We present, on the same page, a few sketches of the babiroussas, a male and two females, with a young one, recently presented to the society by Dr. F.H. Bauer. These animals, which are from Celebes, in the Malay Archipelago, have been placed temporarily in different stalls of the ostrich house, on the north side of the gardens. The babiroussa is a species of wild hog, peculiar to the islands of Eastern Asia, and remarkable, in the male animal, for the extraordinary growth and direction of the canine teeth. The upper pair of canine teeth, growing out through the upper jaw, curve backward and upward on the forehead, having somewhat the aspect of horns; while the lower canine teeth form a pair of crooked tusks in the under jaw. These teeth may be useful for defensive fighting, as a guard to the head, but could not serve for attack. The skull of a babiroussa, with the teeth fully developed, is in the possession of Mr. Bartlett, the able superintendent of the Zoological Society's collection.--Illustrated London News.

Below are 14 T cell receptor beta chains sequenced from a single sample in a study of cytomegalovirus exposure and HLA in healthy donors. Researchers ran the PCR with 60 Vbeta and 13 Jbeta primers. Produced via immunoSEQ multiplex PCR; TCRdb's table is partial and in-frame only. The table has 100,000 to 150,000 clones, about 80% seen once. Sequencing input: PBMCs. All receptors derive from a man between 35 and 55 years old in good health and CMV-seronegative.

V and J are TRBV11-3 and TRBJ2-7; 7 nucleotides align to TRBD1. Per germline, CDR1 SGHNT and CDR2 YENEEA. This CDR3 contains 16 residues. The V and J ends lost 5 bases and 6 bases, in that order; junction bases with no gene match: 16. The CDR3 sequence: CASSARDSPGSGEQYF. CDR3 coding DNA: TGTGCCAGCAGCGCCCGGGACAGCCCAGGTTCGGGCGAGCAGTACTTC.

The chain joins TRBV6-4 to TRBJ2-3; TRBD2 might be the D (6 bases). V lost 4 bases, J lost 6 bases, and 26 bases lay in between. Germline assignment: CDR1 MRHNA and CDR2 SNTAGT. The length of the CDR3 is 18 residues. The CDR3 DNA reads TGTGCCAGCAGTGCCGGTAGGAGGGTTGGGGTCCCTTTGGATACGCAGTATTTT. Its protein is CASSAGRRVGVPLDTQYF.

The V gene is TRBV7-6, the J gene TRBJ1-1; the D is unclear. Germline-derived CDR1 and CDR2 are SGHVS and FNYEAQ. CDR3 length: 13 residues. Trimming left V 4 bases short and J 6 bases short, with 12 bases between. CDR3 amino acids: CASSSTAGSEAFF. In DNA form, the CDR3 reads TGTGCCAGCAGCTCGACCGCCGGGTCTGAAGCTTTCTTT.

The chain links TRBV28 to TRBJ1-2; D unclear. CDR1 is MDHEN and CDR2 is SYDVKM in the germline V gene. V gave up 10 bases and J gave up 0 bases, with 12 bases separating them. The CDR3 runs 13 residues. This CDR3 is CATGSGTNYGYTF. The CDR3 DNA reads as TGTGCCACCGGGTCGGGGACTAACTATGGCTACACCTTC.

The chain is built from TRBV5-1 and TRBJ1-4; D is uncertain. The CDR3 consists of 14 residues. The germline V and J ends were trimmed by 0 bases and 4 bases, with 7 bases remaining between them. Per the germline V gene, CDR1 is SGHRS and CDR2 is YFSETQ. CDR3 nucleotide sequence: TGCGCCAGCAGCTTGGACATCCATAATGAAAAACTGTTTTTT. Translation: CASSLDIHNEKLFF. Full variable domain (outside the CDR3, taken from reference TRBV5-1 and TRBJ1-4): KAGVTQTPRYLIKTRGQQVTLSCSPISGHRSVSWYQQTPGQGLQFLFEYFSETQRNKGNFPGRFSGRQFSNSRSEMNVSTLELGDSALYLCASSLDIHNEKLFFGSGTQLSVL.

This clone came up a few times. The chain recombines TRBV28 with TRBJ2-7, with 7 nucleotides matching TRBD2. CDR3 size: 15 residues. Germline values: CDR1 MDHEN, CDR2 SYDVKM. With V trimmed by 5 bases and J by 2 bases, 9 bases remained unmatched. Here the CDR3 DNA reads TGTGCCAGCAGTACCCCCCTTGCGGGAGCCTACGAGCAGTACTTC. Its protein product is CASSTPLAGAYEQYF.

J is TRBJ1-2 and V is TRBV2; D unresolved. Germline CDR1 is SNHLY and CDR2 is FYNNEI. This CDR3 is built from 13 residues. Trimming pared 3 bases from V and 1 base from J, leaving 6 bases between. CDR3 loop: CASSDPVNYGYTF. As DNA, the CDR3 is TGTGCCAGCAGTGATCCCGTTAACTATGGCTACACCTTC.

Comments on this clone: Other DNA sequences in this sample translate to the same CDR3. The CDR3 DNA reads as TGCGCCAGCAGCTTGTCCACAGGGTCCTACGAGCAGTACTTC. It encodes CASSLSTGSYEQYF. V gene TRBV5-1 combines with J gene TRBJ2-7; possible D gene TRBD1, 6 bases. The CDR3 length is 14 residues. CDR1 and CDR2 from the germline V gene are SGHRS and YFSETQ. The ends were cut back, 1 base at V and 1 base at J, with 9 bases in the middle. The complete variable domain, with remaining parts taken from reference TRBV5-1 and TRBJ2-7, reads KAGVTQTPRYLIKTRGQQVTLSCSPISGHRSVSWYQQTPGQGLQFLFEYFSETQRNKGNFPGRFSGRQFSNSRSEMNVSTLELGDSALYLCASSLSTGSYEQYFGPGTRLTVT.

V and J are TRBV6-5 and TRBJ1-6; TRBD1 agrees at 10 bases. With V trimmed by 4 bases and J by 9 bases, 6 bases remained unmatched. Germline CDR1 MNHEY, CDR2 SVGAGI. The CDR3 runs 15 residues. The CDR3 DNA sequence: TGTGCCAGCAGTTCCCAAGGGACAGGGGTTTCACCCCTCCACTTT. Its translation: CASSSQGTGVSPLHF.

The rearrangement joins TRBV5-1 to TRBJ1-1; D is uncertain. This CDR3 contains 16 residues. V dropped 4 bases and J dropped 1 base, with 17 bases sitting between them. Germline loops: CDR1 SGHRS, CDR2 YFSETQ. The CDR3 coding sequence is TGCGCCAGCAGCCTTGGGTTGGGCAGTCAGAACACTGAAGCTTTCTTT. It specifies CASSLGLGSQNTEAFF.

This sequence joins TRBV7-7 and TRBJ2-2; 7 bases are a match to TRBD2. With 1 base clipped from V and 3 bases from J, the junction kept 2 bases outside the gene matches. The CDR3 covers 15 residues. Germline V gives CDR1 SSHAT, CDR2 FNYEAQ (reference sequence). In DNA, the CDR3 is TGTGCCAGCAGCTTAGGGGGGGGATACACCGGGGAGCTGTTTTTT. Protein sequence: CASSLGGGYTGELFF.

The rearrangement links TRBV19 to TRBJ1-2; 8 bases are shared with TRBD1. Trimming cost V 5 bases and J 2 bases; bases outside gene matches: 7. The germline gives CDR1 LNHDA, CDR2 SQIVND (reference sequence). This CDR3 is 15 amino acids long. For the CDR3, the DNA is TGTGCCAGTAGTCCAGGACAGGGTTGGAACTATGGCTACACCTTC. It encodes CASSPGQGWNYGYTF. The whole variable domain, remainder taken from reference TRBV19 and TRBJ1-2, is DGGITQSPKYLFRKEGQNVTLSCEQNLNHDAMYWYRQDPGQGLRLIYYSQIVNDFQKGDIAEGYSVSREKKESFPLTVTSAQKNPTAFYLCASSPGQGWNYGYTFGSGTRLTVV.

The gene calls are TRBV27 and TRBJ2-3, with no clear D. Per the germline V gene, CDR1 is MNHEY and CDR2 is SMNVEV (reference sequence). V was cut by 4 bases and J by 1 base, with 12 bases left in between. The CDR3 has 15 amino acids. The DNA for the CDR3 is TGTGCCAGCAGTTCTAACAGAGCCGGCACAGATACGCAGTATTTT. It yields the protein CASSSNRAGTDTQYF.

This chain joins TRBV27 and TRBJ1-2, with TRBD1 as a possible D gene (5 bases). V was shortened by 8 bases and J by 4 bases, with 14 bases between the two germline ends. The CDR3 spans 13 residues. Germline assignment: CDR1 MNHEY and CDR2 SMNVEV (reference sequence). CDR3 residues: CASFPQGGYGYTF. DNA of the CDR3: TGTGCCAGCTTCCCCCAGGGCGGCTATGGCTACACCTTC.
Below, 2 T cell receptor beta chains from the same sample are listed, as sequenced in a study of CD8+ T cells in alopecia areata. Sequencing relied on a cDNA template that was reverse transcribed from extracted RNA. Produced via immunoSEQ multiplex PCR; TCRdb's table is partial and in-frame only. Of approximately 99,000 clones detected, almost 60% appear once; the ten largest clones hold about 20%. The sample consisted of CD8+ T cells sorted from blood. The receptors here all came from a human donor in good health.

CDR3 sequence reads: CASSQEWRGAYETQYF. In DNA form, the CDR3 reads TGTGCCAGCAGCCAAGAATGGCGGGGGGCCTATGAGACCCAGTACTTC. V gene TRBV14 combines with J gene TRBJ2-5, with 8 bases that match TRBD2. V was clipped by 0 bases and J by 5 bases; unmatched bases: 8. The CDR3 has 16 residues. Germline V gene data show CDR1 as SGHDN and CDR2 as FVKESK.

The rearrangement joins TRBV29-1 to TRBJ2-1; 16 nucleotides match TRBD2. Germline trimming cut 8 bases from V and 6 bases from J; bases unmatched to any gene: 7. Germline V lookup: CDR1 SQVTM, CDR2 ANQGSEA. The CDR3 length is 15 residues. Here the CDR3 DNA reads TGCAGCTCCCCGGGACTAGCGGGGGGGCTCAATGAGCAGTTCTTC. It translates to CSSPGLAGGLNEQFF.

THE ZOOLOGICAL SOCIETY'S GARDENS. THE NEW REPTILE HOUSE.
Continued from SUPPLEMENT, No. 363, page 5797.